He was on crack when he wrote both "Sportsnight" and "The West Wing."
After a stint at the Hazelden Rehab Clinic, he stayed clean for a while. But in 2001, he was caught at an airport in California with drug paraphernalia and arrested.
"When you get clean, you start thinking, 'Well, I'm thinking clearly now, and I don't have to use the way I was using before - I can use once in awhile,'" Sorkin said. "You can't!
"Now I was very lucky to have gotten caught and arrested, because if I hadn't I would've gone on using, and my life would've completely fallen apart."
After another stint in rehab, he joined a men's support group. And he says he's been clean for ten years.
"Do you still think about it?" Stahl asked.
"Not nearly as much as I used to," Sorkin said. "There are triggers. You'll see something, you'll hear something, and you have to put your head down on your desk for a minute. And, you know, I still go to meetings once in awhile, that kind of thing. But it's not nearly as bad as it used to be."
If you meet Aaron Sorkin now, and want the conversation to remain light and amusing - don't bring up politics.
"I have a big problem with people who glamorize dumbness and demonize education and intellect," Sorkin said. "And I'm giving a pretty good description of Sarah Palin right now."
He seems to be having a second career these days going after Palin. In an essay for the Huffington Post he called her a "witless bully."
"I think that we have big problems right now," Sorkin said. "And Sarah Palin? She needs a therapist, okay? We need the smartest guys, the best Ph.D.s around to be solving these problems. I don't have any patience for the glamorization of dumbness."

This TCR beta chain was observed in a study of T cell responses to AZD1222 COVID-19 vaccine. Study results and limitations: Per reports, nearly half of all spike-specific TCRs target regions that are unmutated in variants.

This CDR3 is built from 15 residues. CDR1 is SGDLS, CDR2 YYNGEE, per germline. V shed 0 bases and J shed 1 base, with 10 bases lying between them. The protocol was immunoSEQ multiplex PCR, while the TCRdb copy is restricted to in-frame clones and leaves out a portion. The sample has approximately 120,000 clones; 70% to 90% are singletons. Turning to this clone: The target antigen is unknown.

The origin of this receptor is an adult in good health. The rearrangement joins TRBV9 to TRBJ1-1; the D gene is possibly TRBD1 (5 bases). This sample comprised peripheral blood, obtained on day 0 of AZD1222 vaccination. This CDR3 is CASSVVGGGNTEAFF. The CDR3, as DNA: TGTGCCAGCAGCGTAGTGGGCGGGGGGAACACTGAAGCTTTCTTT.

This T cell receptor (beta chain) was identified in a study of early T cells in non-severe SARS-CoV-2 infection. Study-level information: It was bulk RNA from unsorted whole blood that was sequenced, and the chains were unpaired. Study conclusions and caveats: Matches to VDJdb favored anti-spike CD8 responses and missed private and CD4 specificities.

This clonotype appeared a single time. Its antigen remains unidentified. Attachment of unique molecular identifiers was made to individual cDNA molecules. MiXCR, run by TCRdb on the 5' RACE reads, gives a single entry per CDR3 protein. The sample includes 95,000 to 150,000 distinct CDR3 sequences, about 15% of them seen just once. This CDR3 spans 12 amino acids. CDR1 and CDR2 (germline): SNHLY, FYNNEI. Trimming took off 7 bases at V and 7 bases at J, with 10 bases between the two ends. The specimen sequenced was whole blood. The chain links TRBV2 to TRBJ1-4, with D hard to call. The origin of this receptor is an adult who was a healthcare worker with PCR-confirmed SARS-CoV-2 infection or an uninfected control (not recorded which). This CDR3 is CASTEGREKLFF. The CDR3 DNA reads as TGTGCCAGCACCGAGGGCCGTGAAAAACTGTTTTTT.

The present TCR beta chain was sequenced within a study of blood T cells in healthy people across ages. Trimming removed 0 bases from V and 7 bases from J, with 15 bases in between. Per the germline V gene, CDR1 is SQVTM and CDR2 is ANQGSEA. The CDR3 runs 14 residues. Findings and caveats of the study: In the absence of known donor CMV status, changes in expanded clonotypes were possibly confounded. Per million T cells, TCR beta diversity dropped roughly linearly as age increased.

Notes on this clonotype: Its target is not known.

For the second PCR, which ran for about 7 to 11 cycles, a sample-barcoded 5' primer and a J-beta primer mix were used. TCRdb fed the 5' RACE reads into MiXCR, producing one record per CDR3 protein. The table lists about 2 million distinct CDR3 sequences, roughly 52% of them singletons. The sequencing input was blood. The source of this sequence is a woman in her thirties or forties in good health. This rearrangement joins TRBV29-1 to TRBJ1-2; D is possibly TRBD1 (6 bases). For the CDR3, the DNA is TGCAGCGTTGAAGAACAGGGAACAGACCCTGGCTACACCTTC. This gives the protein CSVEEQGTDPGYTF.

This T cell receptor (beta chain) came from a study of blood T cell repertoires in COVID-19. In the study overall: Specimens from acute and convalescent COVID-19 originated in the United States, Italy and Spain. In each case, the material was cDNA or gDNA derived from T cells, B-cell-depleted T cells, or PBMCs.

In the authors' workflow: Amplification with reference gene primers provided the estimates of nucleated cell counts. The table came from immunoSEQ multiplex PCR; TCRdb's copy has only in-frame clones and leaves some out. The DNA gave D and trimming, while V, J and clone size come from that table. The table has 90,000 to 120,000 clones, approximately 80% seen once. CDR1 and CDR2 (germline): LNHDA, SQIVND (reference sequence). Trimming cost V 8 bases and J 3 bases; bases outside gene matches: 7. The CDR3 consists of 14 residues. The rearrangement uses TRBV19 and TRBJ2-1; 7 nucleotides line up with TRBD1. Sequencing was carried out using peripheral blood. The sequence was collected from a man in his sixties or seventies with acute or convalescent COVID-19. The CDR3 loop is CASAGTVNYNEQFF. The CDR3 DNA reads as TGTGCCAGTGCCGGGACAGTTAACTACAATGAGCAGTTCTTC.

Sorkin only dabbles in political commentary. What he works really hard at is writing his plays and movies.
"I'm always the first actor to play the part," he said. "I'm playing it, you know, in my office as I'm writing it."
"Are you talking out loud when you write?"
"All the time. It's a very physical thing. I'm talking out loud all the time, not just at my desk, but in my car. I start arguments with myself!"
Stahl asked about some issues in "The Social Network" that Mark Zuckerburg argues about, such as the movie's contention that he started Facebook because a girl rejected him, or because he wanted to get girls.
Zuckerberg recently told Stahl that he actually was dating his current girlfriend, Priscilla Chan, since before he created Facebook.
"Did you know about Priscilla Chan when you wrote the movie?"
"No, no. Her name didn't come up," Sorkin said.
"If you had known that he had a girlfriend, would you have put that in, do you think?"
"No. I - listen, there's a lot about Mark's story [not in the film]. Like, he's an accomplished fencer," Sorkin said. "This isn't a biopic. It's not a profile of Mark Zuckerberg. It's a story about a lawsuit. And I used everything that was involved in that lawsuit. Priscilla Chan was not a witness. Her name does not come up in depositions."
Well, not everything came out of the depositions.
"There was a moment in my first interview that I did for '60 Minutes' with Mark Zuckerberg in which I ask him a question, and he just stares back at me - and he says, "Is that a question?' I wondered if you got that little moment from us," Stahl said.
"Absolutely," Sorkin replied.
These days Sorkin is keeping real busy. He's writing a movie about John Edwards and his love child; a TV series about a cable news show; and a Broadway musical - all while he waits to see if he wins the Oscar for his screenplay about Mark Zuckerberg.
"We were struck by all the similarities between you and Mark Zuckerberg," Stahl said. "Both Jewish kids who grew up outside New York."
"From Westchester. We grew up 20 minutes apart," he said.
"You both went to California to make your fortune. You both write alone in front of a computer all day and night. And you know what? He even lists 'The West Wing' as his favorite TV show."
"I know. And I thank him for that!"
For more info:
Aaron Sorkin's Blog on Huffington Post